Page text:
Renting Baby Equipment on the Road

by Matt Villano

Renting Baby Equipment on the Road

There are dozens of companies all over the country that specialize in renting baby equipment to travelers (and locals in a pinch). The catch? Finding the outfitter that is best for you.

A reader got in touch last week with some questions about renting baby equipment on her next family trip. Her queries were simple. Can you do it? If so, is the equipment safe?

The short answer: It depends on where you’re going and what you need.

Turns out there are dozens of companies all over the country that specialize in renting baby equipment to travelers (and locals in a pinch). The catch? Other than word-of-mouth—or page-by-page examination—there’s no real way to determine how reliable these operations are, and how safe and clean their equipment really is.

What’s out there
I spent the last week researching the subject and found a handful of sites that seem to rate highly among travelers in the know.

On the national scale, Baby’s Away, Traveling Baby Company and Travel BaBees are three that receive generally favorable reviews. Regionally, others scored pretty high; Baby’s A-Go, in the Boston area, seems relatively popular; while the Santa Barbara Baby Company serves the tourist zone in and around Santa Barbara, Calif.

Breezy Baby Travel Company serves three separate communities in the East: Washington, D.C.; Lake George, N.Y.; and Wilmington, N.C. Other rental options are listed here.

According to websites for many of these companies, prices vary from $12 per day for strollers to as little as $5 per day for high chairs. Many rental outfitters have a minimum order amount, and most will deliver the equipment to hotels, airports and other common travel destinations.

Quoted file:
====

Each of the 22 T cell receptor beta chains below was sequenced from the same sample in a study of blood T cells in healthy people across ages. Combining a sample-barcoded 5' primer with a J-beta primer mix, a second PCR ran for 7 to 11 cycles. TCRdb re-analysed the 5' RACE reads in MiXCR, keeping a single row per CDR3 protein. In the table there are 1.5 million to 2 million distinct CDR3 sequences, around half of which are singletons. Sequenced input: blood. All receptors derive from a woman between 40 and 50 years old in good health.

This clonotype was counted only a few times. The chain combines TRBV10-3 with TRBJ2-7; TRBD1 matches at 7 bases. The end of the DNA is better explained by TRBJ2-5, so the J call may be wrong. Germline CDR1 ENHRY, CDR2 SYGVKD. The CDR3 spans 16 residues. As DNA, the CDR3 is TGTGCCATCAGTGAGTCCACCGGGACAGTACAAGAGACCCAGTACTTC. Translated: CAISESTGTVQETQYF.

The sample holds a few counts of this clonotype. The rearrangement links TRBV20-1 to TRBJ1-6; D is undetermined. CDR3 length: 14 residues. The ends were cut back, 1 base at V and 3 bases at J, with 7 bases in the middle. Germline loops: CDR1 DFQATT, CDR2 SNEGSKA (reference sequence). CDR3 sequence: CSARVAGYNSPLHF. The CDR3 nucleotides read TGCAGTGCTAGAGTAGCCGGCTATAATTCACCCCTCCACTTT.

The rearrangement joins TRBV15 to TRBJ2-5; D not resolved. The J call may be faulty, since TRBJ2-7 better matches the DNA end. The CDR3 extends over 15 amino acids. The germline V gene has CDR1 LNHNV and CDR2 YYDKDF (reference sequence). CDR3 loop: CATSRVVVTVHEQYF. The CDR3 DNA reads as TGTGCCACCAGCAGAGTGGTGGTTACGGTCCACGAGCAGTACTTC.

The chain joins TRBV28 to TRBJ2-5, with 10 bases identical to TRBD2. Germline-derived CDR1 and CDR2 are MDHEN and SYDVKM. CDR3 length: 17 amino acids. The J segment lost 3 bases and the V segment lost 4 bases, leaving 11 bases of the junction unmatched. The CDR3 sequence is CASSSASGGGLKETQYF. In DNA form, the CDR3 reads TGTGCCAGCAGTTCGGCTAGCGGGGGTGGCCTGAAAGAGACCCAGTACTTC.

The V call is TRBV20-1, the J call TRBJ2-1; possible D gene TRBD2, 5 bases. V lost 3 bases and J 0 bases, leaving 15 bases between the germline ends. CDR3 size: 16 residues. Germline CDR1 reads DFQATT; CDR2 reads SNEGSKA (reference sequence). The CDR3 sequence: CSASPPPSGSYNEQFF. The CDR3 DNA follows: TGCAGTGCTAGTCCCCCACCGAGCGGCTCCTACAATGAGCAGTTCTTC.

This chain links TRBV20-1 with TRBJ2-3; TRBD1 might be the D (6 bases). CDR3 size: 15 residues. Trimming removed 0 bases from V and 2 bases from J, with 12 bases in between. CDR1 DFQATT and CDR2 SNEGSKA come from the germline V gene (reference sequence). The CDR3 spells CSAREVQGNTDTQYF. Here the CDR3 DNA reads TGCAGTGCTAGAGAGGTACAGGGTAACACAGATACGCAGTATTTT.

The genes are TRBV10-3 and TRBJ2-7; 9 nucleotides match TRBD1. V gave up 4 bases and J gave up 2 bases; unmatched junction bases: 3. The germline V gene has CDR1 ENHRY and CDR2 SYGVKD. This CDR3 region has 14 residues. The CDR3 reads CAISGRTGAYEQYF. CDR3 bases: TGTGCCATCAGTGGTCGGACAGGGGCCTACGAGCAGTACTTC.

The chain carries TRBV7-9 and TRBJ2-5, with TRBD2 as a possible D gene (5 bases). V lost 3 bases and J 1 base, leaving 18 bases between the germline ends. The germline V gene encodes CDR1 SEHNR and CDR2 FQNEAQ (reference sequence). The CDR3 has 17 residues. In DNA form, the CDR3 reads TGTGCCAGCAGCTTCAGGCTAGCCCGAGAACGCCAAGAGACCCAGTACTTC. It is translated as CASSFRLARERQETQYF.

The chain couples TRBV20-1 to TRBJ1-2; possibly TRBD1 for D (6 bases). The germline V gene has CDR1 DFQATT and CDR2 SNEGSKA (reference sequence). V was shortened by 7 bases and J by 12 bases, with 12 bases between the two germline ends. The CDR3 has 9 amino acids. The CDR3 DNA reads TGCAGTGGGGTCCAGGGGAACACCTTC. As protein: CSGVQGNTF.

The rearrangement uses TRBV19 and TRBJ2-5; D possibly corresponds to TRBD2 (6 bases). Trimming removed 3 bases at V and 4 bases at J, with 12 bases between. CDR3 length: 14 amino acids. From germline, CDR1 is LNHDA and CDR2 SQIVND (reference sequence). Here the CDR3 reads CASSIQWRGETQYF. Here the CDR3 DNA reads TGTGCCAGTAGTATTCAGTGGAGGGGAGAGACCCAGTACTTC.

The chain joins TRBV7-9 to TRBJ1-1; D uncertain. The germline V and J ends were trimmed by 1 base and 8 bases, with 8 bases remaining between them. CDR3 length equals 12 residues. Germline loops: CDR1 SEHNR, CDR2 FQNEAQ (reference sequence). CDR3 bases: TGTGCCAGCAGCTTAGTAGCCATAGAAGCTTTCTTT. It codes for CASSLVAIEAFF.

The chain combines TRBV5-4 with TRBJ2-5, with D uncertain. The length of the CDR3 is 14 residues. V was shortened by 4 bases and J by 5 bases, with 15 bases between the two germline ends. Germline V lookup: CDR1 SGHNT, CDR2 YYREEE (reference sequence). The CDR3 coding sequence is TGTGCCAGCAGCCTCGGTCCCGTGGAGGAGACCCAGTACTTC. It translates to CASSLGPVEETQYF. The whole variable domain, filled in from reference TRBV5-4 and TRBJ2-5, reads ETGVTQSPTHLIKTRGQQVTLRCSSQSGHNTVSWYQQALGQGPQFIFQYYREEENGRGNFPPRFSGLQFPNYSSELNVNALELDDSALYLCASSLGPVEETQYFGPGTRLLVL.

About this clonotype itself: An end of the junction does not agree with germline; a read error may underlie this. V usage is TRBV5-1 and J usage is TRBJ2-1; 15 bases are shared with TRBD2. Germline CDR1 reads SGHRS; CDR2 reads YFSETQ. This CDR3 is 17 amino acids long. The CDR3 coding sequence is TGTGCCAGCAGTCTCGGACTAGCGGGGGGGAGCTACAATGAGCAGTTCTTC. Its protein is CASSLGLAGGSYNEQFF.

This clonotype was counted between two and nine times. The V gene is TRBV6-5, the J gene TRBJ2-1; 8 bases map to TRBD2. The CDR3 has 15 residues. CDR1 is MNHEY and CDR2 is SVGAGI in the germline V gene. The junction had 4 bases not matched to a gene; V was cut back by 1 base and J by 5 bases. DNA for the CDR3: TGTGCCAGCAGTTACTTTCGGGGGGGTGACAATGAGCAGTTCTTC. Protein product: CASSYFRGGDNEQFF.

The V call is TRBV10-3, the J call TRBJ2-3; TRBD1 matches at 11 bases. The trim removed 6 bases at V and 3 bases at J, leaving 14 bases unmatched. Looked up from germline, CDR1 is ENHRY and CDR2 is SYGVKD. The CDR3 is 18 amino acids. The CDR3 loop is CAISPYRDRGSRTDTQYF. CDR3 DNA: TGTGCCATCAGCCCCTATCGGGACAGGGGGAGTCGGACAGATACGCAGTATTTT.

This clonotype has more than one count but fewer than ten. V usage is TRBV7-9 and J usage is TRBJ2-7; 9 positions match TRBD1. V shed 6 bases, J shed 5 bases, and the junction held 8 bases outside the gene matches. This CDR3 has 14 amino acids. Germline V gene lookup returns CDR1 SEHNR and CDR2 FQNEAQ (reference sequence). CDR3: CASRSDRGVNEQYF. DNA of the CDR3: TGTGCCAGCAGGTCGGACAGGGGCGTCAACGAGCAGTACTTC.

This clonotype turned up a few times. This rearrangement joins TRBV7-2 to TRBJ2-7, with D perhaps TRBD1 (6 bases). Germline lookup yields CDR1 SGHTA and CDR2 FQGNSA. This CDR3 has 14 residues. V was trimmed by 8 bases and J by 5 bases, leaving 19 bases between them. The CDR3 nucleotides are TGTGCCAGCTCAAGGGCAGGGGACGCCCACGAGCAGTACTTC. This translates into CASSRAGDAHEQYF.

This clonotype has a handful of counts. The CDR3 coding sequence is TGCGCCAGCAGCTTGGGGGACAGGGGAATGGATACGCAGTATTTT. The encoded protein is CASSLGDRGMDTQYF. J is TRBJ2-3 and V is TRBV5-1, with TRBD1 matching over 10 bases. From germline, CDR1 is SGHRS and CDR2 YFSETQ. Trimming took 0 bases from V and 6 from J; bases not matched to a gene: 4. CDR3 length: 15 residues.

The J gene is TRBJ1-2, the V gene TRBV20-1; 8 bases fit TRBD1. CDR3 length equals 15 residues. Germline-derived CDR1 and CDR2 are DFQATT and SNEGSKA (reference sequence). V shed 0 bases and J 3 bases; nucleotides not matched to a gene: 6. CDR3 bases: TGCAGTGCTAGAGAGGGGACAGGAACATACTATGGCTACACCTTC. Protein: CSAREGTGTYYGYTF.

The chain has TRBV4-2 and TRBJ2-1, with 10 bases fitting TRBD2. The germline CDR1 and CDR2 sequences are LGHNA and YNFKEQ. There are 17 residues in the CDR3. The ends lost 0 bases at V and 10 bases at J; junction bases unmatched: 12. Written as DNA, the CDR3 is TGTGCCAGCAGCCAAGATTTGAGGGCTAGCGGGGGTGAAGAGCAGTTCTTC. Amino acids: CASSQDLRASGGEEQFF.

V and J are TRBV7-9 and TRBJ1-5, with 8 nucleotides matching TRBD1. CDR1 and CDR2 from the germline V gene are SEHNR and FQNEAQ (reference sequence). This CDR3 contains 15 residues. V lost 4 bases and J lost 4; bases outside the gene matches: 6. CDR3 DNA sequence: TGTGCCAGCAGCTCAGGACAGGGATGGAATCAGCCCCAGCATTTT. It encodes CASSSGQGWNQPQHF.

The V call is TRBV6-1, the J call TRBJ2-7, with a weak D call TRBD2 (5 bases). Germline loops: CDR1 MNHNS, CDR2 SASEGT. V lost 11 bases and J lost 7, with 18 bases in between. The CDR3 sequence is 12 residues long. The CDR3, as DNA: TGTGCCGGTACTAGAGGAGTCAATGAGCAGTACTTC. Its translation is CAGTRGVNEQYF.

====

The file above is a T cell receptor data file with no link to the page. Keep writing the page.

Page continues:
(FWIW, outfitters will NOT install car seats, and customers usually have to drop off equipment at pre-established locations.)

Safety and cleanliness
In terms of safety, all of the rental companies I’ve mentioned seek out products satisfied by the Juvenile Product Manufacturer Association, register all products with their manufacturers and keep track of product recalls.

All of these outfitters also “sanitize” products and re-check them for safety after each use.

These last points arguably are the most important; if an outfitter’s web site doesn’t specify safety and sanitizing policies, be sure to call ahead and ask.

Bottom line
Despite what you likely have thought for years, you don’t have to schlep your own strollers and car seats and high chairs and pack ‘n’ plays the next time you head out on a family vacation. Just be sure to do your research on the alternatives and make reservations so you’re not shut out.

Do you have experience with any baby equipment rental companies? If so, leave a comment and tell us about it!